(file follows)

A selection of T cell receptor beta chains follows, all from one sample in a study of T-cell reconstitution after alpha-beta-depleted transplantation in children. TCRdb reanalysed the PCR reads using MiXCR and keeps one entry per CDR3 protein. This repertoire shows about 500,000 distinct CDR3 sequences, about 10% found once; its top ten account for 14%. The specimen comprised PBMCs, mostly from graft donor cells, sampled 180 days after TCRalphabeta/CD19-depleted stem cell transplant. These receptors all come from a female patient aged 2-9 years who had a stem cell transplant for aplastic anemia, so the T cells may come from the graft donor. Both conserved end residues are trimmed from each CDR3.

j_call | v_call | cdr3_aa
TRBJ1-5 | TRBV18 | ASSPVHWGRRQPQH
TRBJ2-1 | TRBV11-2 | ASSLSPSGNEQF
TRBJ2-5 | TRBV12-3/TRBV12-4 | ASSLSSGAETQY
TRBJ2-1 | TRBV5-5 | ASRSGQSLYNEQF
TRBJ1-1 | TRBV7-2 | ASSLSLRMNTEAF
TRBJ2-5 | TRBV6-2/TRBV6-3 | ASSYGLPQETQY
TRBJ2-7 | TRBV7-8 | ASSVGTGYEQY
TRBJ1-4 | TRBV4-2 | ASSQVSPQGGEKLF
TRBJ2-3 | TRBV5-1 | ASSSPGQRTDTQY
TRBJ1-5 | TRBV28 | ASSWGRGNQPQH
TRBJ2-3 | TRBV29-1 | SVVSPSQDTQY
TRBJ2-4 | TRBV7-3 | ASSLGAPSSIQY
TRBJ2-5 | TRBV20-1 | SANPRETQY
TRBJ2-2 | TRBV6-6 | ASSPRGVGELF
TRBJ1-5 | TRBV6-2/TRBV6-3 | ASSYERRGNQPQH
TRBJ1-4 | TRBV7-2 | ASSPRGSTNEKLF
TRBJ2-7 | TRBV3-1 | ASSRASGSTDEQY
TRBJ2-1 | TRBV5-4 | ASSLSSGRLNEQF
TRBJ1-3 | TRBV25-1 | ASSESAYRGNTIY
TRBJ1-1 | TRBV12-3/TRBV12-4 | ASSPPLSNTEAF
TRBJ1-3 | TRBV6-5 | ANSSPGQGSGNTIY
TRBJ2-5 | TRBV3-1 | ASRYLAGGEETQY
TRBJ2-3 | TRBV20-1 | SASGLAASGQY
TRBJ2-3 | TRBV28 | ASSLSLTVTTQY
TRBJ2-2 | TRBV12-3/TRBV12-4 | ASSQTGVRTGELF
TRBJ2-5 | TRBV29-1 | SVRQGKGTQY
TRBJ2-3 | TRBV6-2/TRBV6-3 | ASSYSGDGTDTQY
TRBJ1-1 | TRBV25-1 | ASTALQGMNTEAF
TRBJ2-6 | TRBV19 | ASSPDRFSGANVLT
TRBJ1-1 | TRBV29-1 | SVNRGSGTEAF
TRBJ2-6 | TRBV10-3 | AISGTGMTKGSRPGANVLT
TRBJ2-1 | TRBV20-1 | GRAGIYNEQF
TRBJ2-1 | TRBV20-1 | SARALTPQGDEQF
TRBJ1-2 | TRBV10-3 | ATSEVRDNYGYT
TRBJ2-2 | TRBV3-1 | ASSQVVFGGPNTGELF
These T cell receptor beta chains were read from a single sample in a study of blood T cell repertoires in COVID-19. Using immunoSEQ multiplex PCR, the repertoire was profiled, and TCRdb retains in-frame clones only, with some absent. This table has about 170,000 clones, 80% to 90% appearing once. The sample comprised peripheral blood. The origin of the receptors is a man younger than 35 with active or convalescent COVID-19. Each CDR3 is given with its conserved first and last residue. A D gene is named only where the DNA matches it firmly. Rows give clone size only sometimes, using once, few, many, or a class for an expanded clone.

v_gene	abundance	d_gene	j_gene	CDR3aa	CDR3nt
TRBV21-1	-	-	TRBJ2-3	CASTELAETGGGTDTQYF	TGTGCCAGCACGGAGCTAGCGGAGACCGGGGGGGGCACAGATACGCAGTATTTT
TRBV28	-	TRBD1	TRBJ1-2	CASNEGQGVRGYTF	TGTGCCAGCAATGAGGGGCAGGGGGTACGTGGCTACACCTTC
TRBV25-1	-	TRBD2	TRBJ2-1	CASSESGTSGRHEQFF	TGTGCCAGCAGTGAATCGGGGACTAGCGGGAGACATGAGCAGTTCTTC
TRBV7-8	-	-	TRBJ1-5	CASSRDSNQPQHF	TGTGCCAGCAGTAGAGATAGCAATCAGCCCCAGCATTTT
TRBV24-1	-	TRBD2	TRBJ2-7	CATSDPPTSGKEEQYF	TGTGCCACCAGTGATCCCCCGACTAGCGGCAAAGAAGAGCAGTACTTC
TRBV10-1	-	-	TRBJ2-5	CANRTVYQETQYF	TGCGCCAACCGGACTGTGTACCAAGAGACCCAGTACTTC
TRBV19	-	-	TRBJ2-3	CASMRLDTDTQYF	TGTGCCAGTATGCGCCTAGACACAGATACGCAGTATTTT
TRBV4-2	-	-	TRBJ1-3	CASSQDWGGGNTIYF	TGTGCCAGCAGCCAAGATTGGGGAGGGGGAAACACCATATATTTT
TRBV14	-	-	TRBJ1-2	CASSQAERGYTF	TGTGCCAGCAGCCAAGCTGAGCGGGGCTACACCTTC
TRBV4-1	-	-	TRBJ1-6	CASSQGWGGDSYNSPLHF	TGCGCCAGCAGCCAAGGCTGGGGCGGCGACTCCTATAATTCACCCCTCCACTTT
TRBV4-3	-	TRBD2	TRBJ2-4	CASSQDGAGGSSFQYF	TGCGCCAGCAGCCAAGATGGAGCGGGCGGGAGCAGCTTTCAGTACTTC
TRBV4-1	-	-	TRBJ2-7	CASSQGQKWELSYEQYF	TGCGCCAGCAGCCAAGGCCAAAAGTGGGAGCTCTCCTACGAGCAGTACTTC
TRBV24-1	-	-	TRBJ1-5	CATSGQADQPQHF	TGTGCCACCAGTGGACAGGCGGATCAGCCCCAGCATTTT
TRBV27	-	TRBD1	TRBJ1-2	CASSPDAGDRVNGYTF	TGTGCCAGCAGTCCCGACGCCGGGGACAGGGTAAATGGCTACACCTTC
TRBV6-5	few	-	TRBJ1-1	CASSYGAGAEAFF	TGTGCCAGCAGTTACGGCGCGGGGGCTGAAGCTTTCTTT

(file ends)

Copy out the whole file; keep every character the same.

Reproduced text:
A selection of T cell receptor beta chains follows, all from one sample in a study of T-cell reconstitution after alpha-beta-depleted transplantation in children. TCRdb reanalysed the PCR reads using MiXCR and keeps one entry per CDR3 protein. This repertoire shows about 500,000 distinct CDR3 sequences, about 10% found once; its top ten account for 14%. The specimen comprised PBMCs, mostly from graft donor cells, sampled 180 days after TCRalphabeta/CD19-depleted stem cell transplant. These receptors all come from a female patient aged 2-9 years who had a stem cell transplant for aplastic anemia, so the T cells may come from the graft donor. Both conserved end residues are trimmed from each CDR3.

j_call | v_call | cdr3_aa
TRBJ1-5 | TRBV18 | ASSPVHWGRRQPQH
TRBJ2-1 | TRBV11-2 | ASSLSPSGNEQF
TRBJ2-5 | TRBV12-3/TRBV12-4 | ASSLSSGAETQY
TRBJ2-1 | TRBV5-5 | ASRSGQSLYNEQF
TRBJ1-1 | TRBV7-2 | ASSLSLRMNTEAF
TRBJ2-5 | TRBV6-2/TRBV6-3 | ASSYGLPQETQY
TRBJ2-7 | TRBV7-8 | ASSVGTGYEQY
TRBJ1-4 | TRBV4-2 | ASSQVSPQGGEKLF
TRBJ2-3 | TRBV5-1 | ASSSPGQRTDTQY
TRBJ1-5 | TRBV28 | ASSWGRGNQPQH
TRBJ2-3 | TRBV29-1 | SVVSPSQDTQY
TRBJ2-4 | TRBV7-3 | ASSLGAPSSIQY
TRBJ2-5 | TRBV20-1 | SANPRETQY
TRBJ2-2 | TRBV6-6 | ASSPRGVGELF
TRBJ1-5 | TRBV6-2/TRBV6-3 | ASSYERRGNQPQH
TRBJ1-4 | TRBV7-2 | ASSPRGSTNEKLF
TRBJ2-7 | TRBV3-1 | ASSRASGSTDEQY
TRBJ2-1 | TRBV5-4 | ASSLSSGRLNEQF
TRBJ1-3 | TRBV25-1 | ASSESAYRGNTIY
TRBJ1-1 | TRBV12-3/TRBV12-4 | ASSPPLSNTEAF
TRBJ1-3 | TRBV6-5 | ANSSPGQGSGNTIY
TRBJ2-5 | TRBV3-1 | ASRYLAGGEETQY
TRBJ2-3 | TRBV20-1 | SASGLAASGQY
TRBJ2-3 | TRBV28 | ASSLSLTVTTQY
TRBJ2-2 | TRBV12-3/TRBV12-4 | ASSQTGVRTGELF
TRBJ2-5 | TRBV29-1 | SVRQGKGTQY
TRBJ2-3 | TRBV6-2/TRBV6-3 | ASSYSGDGTDTQY
TRBJ1-1 | TRBV25-1 | ASTALQGMNTEAF
TRBJ2-6 | TRBV19 | ASSPDRFSGANVLT
TRBJ1-1 | TRBV29-1 | SVNRGSGTEAF
TRBJ2-6 | TRBV10-3 | AISGTGMTKGSRPGANVLT
TRBJ2-1 | TRBV20-1 | GRAGIYNEQF
TRBJ2-1 | TRBV20-1 | SARALTPQGDEQF
TRBJ1-2 | TRBV10-3 | ATSEVRDNYGYT
TRBJ2-2 | TRBV3-1 | ASSQVVFGGPNTGELF
These T cell receptor beta chains were read from a single sample in a study of blood T cell repertoires in COVID-19. Using immunoSEQ multiplex PCR, the repertoire was profiled, and TCRdb retains in-frame clones only, with some absent. This table has about 170,000 clones, 80% to 90% appearing once. The sample comprised peripheral blood. The origin of the receptors is a man younger than 35 with active or convalescent COVID-19. Each CDR3 is given with its conserved first and last residue. A D gene is named only where the DNA matches it firmly. Rows give clone size only sometimes, using once, few, many, or a class for an expanded clone.

v_gene	abundance	d_gene	j_gene	CDR3aa	CDR3nt
TRBV21-1	-	-	TRBJ2-3	CASTELAETGGGTDTQYF	TGTGCCAGCACGGAGCTAGCGGAGACCGGGGGGGGCACAGATACGCAGTATTTT
TRBV28	-	TRBD1	TRBJ1-2	CASNEGQGVRGYTF	TGTGCCAGCAATGAGGGGCAGGGGGTACGTGGCTACACCTTC
TRBV25-1	-	TRBD2	TRBJ2-1	CASSESGTSGRHEQFF	TGTGCCAGCAGTGAATCGGGGACTAGCGGGAGACATGAGCAGTTCTTC
TRBV7-8	-	-	TRBJ1-5	CASSRDSNQPQHF	TGTGCCAGCAGTAGAGATAGCAATCAGCCCCAGCATTTT
TRBV24-1	-	TRBD2	TRBJ2-7	CATSDPPTSGKEEQYF	TGTGCCACCAGTGATCCCCCGACTAGCGGCAAAGAAGAGCAGTACTTC
TRBV10-1	-	-	TRBJ2-5	CANRTVYQETQYF	TGCGCCAACCGGACTGTGTACCAAGAGACCCAGTACTTC
TRBV19	-	-	TRBJ2-3	CASMRLDTDTQYF	TGTGCCAGTATGCGCCTAGACACAGATACGCAGTATTTT
TRBV4-2	-	-	TRBJ1-3	CASSQDWGGGNTIYF	TGTGCCAGCAGCCAAGATTGGGGAGGGGGAAACACCATATATTTT
TRBV14	-	-	TRBJ1-2	CASSQAERGYTF	TGTGCCAGCAGCCAAGCTGAGCGGGGCTACACCTTC
TRBV4-1	-	-	TRBJ1-6	CASSQGWGGDSYNSPLHF	TGCGCCAGCAGCCAAGGCTGGGGCGGCGACTCCTATAATTCACCCCTCCACTTT
TRBV4-3	-	TRBD2	TRBJ2-4	CASSQDGAGGSSFQYF	TGCGCCAGCAGCCAAGATGGAGCGGGCGGGAGCAGCTTTCAGTACTTC
TRBV4-1	-	-	TRBJ2-7	CASSQGQKWELSYEQYF	TGCGCCAGCAGCCAAGGCCAAAAGTGGGAGCTCTCCTACGAGCAGTACTTC
TRBV24-1	-	-	TRBJ1-5	CATSGQADQPQHF	TGTGCCACCAGTGGACAGGCGGATCAGCCCCAGCATTTT
TRBV27	-	TRBD1	TRBJ1-2	CASSPDAGDRVNGYTF	TGTGCCAGCAGTCCCGACGCCGGGGACAGGGTAAATGGCTACACCTTC
TRBV6-5	few	-	TRBJ1-1	CASSYGAGAEAFF	TGTGCCAGCAGTTACGGCGCGGGGGCTGAAGCTTTCTTT